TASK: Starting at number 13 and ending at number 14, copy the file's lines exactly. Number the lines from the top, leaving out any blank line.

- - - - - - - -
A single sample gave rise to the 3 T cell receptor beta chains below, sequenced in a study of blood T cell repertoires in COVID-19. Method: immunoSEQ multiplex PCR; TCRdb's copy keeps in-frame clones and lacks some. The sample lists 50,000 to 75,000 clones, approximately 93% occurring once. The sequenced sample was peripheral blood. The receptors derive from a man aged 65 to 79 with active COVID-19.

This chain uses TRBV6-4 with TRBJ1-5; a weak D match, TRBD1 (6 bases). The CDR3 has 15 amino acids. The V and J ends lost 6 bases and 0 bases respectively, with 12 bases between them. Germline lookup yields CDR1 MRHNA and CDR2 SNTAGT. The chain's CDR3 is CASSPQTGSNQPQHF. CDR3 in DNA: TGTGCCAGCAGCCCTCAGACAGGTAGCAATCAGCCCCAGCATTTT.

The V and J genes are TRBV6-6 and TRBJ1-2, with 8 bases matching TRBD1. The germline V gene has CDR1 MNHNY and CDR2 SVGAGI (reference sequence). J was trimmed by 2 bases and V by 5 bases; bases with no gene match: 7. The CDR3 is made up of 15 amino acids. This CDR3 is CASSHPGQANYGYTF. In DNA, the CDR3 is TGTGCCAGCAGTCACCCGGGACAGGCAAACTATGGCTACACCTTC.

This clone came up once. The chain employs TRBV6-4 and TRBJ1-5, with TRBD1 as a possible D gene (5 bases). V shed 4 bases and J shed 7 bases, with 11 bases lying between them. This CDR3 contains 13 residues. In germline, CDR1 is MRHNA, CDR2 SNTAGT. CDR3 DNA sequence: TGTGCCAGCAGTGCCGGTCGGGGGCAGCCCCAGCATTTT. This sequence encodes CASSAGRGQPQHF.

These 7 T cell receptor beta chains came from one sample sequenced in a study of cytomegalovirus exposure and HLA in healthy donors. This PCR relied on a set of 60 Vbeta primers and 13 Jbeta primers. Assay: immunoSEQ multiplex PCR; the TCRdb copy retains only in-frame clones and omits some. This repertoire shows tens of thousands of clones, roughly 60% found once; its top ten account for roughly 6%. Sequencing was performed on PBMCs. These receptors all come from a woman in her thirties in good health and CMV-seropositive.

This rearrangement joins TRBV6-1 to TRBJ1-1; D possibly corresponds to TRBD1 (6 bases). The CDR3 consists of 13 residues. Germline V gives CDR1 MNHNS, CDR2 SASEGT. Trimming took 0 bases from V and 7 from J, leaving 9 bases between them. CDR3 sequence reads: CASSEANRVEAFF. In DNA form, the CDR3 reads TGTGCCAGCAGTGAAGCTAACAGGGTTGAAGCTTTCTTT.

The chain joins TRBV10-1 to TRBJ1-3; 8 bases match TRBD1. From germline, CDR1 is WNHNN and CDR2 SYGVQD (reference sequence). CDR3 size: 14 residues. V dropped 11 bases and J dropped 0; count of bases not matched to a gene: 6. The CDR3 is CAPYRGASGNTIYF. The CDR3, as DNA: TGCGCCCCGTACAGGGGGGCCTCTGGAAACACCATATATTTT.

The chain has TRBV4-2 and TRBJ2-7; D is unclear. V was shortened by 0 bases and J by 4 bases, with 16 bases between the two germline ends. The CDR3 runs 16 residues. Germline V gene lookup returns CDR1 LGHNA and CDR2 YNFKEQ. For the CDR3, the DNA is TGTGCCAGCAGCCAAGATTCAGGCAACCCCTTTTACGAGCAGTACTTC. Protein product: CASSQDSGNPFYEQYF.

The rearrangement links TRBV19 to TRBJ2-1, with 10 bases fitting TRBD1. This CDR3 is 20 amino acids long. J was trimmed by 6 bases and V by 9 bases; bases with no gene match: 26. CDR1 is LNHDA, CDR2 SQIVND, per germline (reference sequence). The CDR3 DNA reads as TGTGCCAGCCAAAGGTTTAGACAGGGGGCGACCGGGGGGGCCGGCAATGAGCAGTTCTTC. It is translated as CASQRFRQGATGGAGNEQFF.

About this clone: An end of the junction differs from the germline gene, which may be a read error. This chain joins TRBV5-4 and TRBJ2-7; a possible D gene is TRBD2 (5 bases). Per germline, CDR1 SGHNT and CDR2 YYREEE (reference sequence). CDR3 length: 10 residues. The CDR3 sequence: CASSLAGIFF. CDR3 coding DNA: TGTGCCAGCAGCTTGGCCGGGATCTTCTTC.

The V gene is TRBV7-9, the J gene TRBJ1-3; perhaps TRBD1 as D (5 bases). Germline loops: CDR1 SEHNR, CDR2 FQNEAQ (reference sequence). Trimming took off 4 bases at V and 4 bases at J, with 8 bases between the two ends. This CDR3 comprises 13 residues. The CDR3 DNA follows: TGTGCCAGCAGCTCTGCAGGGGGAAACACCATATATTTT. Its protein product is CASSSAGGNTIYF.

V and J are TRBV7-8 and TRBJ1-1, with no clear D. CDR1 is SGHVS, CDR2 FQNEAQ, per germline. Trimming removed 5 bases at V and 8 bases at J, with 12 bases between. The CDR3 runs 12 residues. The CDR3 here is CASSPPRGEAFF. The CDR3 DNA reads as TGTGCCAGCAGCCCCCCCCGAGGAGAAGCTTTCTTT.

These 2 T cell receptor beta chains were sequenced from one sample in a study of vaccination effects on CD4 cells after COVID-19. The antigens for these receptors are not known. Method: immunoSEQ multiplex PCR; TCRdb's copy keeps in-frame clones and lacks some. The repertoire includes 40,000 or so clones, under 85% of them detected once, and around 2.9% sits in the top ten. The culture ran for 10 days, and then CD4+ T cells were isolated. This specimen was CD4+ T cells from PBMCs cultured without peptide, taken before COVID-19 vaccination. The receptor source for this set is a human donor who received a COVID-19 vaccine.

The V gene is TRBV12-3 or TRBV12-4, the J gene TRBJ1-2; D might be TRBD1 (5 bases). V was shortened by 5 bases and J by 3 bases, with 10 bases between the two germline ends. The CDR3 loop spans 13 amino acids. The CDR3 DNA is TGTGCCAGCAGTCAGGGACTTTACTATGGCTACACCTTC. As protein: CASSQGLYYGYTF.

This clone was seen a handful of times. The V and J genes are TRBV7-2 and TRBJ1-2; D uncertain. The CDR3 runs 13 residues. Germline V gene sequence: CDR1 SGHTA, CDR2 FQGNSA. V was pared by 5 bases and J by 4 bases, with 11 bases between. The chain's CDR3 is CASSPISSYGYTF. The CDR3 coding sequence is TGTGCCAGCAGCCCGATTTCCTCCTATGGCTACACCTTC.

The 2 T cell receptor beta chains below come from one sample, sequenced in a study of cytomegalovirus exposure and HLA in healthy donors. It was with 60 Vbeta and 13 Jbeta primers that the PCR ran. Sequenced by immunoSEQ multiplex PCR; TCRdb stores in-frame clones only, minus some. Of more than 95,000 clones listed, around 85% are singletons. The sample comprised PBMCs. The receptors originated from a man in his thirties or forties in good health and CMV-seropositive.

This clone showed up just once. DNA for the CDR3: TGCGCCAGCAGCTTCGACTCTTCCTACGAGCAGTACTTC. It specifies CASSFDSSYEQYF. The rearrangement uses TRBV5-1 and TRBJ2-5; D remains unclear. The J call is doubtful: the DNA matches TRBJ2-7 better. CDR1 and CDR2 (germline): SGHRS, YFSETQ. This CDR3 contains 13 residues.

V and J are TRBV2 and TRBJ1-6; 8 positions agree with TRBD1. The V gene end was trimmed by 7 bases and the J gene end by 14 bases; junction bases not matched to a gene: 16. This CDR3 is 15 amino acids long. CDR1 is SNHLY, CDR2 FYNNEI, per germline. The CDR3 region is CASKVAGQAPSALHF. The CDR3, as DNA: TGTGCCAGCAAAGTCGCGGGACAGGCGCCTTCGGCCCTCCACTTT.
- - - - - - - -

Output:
These 2 T cell receptor beta chains were sequenced from one sample in a study of vaccination effects on CD4 cells after COVID-19. The antigens for these receptors are not known. Method: immunoSEQ multiplex PCR; TCRdb's copy keeps in-frame clones and lacks some. The repertoire includes 40,000 or so clones, under 85% of them detected once, and around 2.9% sits in the top ten. The culture ran for 10 days, and then CD4+ T cells were isolated. This specimen was CD4+ T cells from PBMCs cultured without peptide, taken before COVID-19 vaccination. The receptor source for this set is a human donor who received a COVID-19 vaccine.

The V gene is TRBV12-3 or TRBV12-4, the J gene TRBJ1-2; D might be TRBD1 (5 bases). V was shortened by 5 bases and J by 3 bases, with 10 bases between the two germline ends. The CDR3 loop spans 13 amino acids. The CDR3 DNA is TGTGCCAGCAGTCAGGGACTTTACTATGGCTACACCTTC. As protein: CASSQGLYYGYTF.